Everyone packs differently. There are overpackers, under packers, last-minute packers, and those who have their clothes laid out weeks in advance. Each approach has its advantages, but regardless of your packing strategy, there’s a golden rule to ensure your pre-trip preparation runs smoothly and stands the test of (travel) time:
Roll your clothes rather than fold them.
Whether it's a long-standing habit or you’ve simply got a knack for symmetry, we recommend reserving folding for the closet and embracing rolling for your travels. The rolling method is the go-to technique for seasoned travellers and pro-packers.
Let’s unpack the benefits, so you’re ready to roll, anytime, anywhere.
Even with the best, most well-considered luggage at your disposal, packing space is always a tetris-like conundrum.
But to break it down simply: if you want to arrive at our destination wrinkle-free and ready to go—the rolling method is for you. It’s space-saving and time-saving. But if you prefer to fold clothes, then lightweight items like T-shirts, bathing suits, pants, skirts, and even dresses, will work best.
Whether you love the folding method to pack clothes, or the rolling method, organisation is key.
You can still benefit from the rolling method. By rolling your clothes, you can effortlessly fit all your essentials and multiple outfit changes in a convenient Weekender Duffle Bag.
Rolling certain types of clothes means you’re less likely to unravel outfit-ruining wrinkles, and when done properly, the rolling method can maximise packing space, minimise creases, and get you weekend-ready.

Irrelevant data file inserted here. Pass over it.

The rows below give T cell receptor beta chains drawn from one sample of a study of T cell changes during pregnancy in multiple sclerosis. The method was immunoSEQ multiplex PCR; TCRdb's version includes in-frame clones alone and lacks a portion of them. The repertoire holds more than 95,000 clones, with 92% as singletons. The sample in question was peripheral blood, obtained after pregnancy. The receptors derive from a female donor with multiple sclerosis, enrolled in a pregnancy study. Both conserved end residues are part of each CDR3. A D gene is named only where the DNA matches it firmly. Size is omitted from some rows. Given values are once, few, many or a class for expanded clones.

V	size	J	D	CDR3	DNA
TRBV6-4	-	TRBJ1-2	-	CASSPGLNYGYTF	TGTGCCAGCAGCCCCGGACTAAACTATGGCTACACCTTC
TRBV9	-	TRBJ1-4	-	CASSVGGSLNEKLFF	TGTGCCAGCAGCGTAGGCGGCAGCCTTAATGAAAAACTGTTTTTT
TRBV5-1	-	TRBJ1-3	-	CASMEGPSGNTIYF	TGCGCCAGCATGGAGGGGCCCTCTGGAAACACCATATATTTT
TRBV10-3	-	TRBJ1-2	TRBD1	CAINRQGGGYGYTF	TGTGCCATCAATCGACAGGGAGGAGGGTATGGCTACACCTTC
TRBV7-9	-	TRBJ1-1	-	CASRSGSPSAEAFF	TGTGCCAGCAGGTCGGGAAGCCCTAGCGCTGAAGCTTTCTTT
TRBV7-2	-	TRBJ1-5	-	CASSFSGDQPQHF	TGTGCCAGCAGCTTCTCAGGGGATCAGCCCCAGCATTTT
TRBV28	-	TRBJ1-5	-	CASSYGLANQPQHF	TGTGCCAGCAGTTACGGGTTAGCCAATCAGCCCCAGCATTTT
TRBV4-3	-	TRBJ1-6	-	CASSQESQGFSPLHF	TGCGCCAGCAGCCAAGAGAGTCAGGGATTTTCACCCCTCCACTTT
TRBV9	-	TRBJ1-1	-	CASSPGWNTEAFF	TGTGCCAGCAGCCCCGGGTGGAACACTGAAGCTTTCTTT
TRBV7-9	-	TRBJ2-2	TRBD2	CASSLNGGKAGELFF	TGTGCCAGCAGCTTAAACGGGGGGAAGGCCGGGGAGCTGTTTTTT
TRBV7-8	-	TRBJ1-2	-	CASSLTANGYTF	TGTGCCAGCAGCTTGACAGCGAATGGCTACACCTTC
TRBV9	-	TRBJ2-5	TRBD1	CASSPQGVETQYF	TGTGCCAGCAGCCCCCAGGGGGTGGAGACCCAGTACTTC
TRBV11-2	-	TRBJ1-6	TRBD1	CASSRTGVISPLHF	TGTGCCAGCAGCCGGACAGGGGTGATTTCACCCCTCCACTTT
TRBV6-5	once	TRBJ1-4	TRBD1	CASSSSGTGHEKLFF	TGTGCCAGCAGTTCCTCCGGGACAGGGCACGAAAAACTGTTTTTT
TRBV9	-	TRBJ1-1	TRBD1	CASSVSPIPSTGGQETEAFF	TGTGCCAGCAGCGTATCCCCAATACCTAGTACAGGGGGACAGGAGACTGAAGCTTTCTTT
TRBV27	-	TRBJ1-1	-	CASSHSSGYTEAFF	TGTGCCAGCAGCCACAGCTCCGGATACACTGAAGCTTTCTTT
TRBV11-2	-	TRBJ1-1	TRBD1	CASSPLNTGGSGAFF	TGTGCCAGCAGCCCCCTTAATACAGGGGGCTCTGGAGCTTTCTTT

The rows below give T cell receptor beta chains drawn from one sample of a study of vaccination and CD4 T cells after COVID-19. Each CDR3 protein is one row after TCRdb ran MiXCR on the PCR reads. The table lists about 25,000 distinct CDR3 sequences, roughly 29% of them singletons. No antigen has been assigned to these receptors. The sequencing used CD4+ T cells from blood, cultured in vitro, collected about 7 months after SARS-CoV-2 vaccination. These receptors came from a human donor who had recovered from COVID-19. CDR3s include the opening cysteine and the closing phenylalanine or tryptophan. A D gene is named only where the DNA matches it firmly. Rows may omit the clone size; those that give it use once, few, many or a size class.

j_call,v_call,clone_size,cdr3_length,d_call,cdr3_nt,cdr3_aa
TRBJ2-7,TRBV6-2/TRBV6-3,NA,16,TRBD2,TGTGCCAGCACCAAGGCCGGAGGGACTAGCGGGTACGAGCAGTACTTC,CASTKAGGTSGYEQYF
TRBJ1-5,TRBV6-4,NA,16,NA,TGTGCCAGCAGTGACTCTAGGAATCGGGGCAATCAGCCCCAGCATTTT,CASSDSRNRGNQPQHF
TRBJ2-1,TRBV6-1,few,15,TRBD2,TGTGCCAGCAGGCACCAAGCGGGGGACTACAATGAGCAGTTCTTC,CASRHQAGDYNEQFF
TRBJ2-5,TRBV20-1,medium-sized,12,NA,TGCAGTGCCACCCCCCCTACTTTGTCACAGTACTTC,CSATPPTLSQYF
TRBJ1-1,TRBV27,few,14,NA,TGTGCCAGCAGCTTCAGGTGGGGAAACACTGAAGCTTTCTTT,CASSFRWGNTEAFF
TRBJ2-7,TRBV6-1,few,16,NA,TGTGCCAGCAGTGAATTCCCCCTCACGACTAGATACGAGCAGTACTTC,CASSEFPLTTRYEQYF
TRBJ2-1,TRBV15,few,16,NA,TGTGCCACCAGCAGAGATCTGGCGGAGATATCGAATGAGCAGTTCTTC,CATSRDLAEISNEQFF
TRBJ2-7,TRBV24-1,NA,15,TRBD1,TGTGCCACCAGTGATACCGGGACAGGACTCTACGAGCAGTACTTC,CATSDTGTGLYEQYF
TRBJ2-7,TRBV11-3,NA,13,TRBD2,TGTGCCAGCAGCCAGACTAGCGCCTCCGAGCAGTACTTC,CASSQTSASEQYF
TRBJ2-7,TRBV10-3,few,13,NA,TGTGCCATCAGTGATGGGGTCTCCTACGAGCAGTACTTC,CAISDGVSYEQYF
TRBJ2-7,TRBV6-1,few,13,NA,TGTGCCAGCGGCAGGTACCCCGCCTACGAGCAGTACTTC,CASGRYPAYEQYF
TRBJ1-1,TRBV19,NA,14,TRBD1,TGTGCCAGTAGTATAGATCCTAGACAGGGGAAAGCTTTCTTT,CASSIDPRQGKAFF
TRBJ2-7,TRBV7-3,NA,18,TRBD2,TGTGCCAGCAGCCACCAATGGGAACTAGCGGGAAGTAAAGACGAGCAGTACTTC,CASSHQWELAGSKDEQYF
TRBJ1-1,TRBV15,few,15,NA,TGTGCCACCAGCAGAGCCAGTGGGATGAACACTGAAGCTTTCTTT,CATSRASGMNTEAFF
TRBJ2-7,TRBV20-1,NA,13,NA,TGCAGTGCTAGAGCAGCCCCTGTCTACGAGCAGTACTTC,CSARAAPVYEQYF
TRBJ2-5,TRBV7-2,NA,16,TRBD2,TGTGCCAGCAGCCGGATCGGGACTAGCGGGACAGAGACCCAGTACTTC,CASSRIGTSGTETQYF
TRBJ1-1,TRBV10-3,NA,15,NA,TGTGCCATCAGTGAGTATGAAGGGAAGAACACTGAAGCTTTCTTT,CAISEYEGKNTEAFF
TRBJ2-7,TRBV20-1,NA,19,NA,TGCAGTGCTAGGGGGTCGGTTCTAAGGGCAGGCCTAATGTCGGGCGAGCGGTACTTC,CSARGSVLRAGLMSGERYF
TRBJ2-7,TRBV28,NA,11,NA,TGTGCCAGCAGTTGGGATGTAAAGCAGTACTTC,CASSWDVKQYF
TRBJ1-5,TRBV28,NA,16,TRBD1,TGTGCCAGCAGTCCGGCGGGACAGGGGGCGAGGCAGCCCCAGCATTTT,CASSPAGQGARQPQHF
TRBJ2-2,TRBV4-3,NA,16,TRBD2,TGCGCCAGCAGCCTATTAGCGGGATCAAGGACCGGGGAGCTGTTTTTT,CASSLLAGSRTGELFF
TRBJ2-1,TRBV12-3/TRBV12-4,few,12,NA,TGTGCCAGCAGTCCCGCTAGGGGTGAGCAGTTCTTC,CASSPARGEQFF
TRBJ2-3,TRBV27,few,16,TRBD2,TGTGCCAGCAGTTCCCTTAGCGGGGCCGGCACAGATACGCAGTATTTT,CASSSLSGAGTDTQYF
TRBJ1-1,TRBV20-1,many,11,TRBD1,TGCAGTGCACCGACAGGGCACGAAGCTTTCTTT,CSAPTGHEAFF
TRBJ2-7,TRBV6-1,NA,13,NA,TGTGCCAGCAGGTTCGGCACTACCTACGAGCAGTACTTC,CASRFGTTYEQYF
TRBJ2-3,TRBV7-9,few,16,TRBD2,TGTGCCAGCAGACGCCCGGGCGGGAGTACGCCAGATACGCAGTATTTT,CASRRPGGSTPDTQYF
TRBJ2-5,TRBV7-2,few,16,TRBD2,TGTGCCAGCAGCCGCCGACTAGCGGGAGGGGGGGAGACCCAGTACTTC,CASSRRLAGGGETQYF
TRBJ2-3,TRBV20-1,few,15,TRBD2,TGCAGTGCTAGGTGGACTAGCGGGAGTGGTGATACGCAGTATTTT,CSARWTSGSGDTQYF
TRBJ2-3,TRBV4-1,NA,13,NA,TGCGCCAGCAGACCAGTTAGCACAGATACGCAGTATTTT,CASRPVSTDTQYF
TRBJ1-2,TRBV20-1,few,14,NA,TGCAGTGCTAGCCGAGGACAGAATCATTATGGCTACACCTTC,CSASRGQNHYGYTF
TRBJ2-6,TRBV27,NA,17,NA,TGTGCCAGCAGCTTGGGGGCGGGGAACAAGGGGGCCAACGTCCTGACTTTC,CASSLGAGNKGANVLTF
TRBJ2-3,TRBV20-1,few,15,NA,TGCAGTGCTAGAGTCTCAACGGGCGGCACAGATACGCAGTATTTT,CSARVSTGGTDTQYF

Rolling your clothes is one of our top packing tips. However, there are some situations when rolling might not be the packing method of choice.
Let’s say you’re packing a suitcase full of T-shirts. In this case, rolling is ideal. It’s a space-saving measure that also decreases the likelihood of pesky creases.
Now let’s switch gears.
Say you’re heading to a colder climate and your duffel is full of sweaters. You’ll want to stick with the standard way to pack clothes, and fold them. Bulky items like sweaters and jackets are also known to take up more space when rolled.
Another item that's best left out of the rolling frenzy: button-up shirts. They look best when they’re wrinkle-free, so do whatever you can to keep those bad boys in good condition.
When it comes to formalwear, it might seem convenient to roll your suits, blazers or cocktail dresses before packing them. But PSA: rolling can be a disaster when it comes to wrinkle-resistant types of clothing (and we’d hate to see you arriving in your best-dressed smothered in creases).
If you’re travelling with formalwear and need to look your best when you get there, get yourself some garment bags and you’ll be looking smooth in no time. Many airlines allow you to bring them as your carry-on or personal item, but check the rules and restrictions before you do so.
Getting ready to explore abroad? Pre-travel jitters creeping in? In addition to familiarising yourself with TSA’s travel checklist and government-approved to-dos, preparing for your trip starts at home—with your suitcase.
Whether you’re a spreadsheet-maker or a go with the flow traveller, there are few travel tips as valuable as learning the art of packing. But it’s important to remember, just because you can fit more clothes thanks to the rolling method, doesn’t mean you should.